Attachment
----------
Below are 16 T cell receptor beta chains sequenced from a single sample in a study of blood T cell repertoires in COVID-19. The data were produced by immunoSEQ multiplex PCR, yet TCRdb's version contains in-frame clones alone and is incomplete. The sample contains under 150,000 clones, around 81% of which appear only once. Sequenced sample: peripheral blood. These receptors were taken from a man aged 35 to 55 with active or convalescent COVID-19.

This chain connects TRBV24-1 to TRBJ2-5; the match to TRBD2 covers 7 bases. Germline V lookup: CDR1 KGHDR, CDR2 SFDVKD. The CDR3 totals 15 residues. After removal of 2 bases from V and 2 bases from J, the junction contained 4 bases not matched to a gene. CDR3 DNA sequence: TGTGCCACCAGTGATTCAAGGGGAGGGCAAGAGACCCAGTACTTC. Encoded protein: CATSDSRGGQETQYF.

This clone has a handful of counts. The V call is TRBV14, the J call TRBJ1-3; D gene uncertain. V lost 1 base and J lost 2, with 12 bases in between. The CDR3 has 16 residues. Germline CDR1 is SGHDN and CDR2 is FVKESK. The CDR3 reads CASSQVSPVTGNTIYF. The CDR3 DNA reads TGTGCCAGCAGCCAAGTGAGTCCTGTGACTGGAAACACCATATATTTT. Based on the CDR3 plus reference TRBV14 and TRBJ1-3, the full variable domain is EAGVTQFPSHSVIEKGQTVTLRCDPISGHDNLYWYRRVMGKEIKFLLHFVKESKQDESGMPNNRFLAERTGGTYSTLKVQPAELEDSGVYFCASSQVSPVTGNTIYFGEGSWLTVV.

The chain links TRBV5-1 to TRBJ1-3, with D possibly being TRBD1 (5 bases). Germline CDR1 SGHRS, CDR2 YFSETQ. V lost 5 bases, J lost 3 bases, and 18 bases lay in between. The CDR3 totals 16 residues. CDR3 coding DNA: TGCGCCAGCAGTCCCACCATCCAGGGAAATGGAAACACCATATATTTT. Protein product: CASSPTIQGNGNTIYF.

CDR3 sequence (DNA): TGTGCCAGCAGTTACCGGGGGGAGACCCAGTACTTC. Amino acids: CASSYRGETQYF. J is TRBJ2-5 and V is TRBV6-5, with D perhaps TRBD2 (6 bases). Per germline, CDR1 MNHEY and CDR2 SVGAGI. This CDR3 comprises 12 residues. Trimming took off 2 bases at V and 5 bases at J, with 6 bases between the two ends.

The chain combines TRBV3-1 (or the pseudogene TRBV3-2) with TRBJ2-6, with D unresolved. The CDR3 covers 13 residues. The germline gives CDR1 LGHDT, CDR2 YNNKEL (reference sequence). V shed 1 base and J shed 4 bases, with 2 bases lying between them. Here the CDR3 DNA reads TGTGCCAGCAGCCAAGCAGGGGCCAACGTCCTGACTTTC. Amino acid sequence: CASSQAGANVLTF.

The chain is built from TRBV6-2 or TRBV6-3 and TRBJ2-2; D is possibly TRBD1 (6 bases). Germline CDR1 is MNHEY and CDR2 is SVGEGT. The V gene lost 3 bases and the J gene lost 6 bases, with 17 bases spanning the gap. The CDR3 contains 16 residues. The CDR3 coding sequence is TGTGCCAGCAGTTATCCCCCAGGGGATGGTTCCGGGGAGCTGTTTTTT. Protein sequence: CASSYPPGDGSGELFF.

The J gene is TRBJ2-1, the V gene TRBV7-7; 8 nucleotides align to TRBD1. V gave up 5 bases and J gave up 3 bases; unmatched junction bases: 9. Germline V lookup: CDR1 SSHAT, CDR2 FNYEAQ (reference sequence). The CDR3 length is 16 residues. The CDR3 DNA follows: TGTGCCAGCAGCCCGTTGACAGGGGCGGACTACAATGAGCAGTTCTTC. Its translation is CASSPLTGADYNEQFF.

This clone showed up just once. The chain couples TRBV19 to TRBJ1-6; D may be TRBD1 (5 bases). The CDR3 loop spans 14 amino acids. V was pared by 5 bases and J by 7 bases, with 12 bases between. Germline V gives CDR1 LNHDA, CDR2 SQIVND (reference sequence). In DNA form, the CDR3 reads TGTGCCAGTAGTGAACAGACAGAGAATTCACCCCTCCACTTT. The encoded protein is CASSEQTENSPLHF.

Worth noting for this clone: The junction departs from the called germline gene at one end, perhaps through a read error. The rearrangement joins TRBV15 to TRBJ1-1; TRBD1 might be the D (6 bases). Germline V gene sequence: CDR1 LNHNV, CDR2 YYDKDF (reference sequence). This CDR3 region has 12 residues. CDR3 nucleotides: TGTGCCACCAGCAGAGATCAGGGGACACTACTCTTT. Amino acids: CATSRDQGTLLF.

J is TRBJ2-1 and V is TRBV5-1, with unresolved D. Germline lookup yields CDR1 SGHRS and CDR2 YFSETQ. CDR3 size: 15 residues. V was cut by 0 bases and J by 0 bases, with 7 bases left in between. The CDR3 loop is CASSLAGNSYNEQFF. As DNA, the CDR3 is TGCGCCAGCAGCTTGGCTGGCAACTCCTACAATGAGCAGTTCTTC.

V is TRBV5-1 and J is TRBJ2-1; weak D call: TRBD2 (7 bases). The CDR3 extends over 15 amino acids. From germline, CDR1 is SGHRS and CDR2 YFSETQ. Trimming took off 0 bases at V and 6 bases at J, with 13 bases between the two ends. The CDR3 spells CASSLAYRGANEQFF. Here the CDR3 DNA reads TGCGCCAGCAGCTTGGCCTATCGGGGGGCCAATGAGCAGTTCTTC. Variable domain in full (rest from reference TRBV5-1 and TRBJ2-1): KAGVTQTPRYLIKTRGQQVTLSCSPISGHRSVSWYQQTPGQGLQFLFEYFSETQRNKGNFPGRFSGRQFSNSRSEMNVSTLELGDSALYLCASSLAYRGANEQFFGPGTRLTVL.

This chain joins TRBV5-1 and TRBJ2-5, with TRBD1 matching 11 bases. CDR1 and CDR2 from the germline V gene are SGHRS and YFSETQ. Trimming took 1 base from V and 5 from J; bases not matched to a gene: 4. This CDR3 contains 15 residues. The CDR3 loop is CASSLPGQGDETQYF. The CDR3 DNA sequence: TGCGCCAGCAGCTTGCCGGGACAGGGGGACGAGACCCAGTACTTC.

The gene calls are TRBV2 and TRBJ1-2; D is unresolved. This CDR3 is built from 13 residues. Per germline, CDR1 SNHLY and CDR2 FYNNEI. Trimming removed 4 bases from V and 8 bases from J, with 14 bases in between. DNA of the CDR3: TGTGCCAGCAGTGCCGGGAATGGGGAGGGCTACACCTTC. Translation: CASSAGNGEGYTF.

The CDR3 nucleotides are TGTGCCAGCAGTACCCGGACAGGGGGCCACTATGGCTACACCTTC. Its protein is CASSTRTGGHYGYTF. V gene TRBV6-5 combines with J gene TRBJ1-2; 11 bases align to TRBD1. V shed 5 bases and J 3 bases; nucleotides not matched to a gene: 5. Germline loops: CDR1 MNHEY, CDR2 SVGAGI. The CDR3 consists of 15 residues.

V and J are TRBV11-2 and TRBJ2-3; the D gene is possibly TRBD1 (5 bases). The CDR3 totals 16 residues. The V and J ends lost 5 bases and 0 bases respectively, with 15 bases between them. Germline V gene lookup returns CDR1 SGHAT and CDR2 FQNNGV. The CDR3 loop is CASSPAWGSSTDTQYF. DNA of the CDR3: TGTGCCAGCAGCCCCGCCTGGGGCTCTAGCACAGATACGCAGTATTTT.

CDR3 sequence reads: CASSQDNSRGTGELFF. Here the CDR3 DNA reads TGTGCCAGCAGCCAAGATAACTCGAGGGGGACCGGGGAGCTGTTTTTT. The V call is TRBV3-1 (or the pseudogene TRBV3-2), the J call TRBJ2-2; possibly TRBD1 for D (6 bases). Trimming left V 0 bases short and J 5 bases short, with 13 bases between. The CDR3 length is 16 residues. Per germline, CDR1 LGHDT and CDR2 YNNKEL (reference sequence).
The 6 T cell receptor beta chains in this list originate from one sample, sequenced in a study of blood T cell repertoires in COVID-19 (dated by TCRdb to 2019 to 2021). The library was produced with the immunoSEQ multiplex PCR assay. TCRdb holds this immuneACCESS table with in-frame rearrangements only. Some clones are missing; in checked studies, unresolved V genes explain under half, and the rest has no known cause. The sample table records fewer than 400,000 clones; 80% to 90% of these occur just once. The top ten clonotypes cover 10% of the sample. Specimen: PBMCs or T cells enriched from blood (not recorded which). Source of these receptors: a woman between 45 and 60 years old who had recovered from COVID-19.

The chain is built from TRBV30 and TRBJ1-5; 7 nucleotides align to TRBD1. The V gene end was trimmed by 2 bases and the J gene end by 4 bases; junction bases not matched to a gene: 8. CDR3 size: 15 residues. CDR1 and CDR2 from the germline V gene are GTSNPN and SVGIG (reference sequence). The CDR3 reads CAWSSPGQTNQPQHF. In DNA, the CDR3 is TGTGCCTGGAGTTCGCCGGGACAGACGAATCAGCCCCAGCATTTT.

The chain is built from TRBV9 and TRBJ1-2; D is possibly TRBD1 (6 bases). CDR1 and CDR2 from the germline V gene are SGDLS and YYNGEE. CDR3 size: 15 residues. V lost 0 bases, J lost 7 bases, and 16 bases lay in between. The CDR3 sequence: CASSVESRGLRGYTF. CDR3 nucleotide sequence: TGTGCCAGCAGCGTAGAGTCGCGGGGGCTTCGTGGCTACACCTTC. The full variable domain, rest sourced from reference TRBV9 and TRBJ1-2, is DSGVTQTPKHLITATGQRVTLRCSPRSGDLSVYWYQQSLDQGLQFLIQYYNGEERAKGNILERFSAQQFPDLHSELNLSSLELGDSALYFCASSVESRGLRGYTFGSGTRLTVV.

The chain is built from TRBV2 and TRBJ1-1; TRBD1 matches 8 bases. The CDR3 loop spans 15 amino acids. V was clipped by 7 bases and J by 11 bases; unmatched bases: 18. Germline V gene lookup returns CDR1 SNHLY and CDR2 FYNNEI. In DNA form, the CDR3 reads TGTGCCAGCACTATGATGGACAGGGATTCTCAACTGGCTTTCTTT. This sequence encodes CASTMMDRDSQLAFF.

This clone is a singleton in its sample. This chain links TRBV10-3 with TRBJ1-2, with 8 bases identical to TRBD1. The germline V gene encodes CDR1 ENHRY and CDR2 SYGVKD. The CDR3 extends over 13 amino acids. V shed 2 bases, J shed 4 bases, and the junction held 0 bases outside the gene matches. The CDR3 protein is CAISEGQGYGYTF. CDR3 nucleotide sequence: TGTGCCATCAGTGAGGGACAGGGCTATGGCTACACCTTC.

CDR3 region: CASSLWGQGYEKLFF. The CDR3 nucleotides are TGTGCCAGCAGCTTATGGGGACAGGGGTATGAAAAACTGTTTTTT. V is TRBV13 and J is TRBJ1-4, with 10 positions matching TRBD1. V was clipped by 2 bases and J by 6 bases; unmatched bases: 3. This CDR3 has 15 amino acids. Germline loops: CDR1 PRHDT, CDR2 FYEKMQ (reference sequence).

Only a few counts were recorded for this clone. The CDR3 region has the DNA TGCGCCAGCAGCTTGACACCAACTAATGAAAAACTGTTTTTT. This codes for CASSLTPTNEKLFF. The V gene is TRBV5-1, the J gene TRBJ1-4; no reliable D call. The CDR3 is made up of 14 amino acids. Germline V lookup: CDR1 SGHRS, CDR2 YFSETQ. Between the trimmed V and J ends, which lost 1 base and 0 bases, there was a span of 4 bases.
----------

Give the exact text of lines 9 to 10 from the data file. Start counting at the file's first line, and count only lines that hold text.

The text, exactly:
This clone showed up just once. The chain couples TRBV19 to TRBJ1-6; D may be TRBD1 (5 bases). The CDR3 loop spans 14 amino acids. V was pared by 5 bases and J by 7 bases, with 12 bases between. Germline V gives CDR1 LNHDA, CDR2 SQIVND (reference sequence). In DNA form, the CDR3 reads TGTGCCAGTAGTGAACAGACAGAGAATTCACCCCTCCACTTT. The encoded protein is CASSEQTENSPLHF.

Worth noting for this clone: The junction departs from the called germline gene at one end, perhaps through a read error. The rearrangement joins TRBV15 to TRBJ1-1; TRBD1 might be the D (6 bases). Germline V gene sequence: CDR1 LNHNV, CDR2 YYDKDF (reference sequence). This CDR3 region has 12 residues. CDR3 nucleotides: TGTGCCACCAGCAGAGATCAGGGGACACTACTCTTT. Amino acids: CATSRDQGTLLF.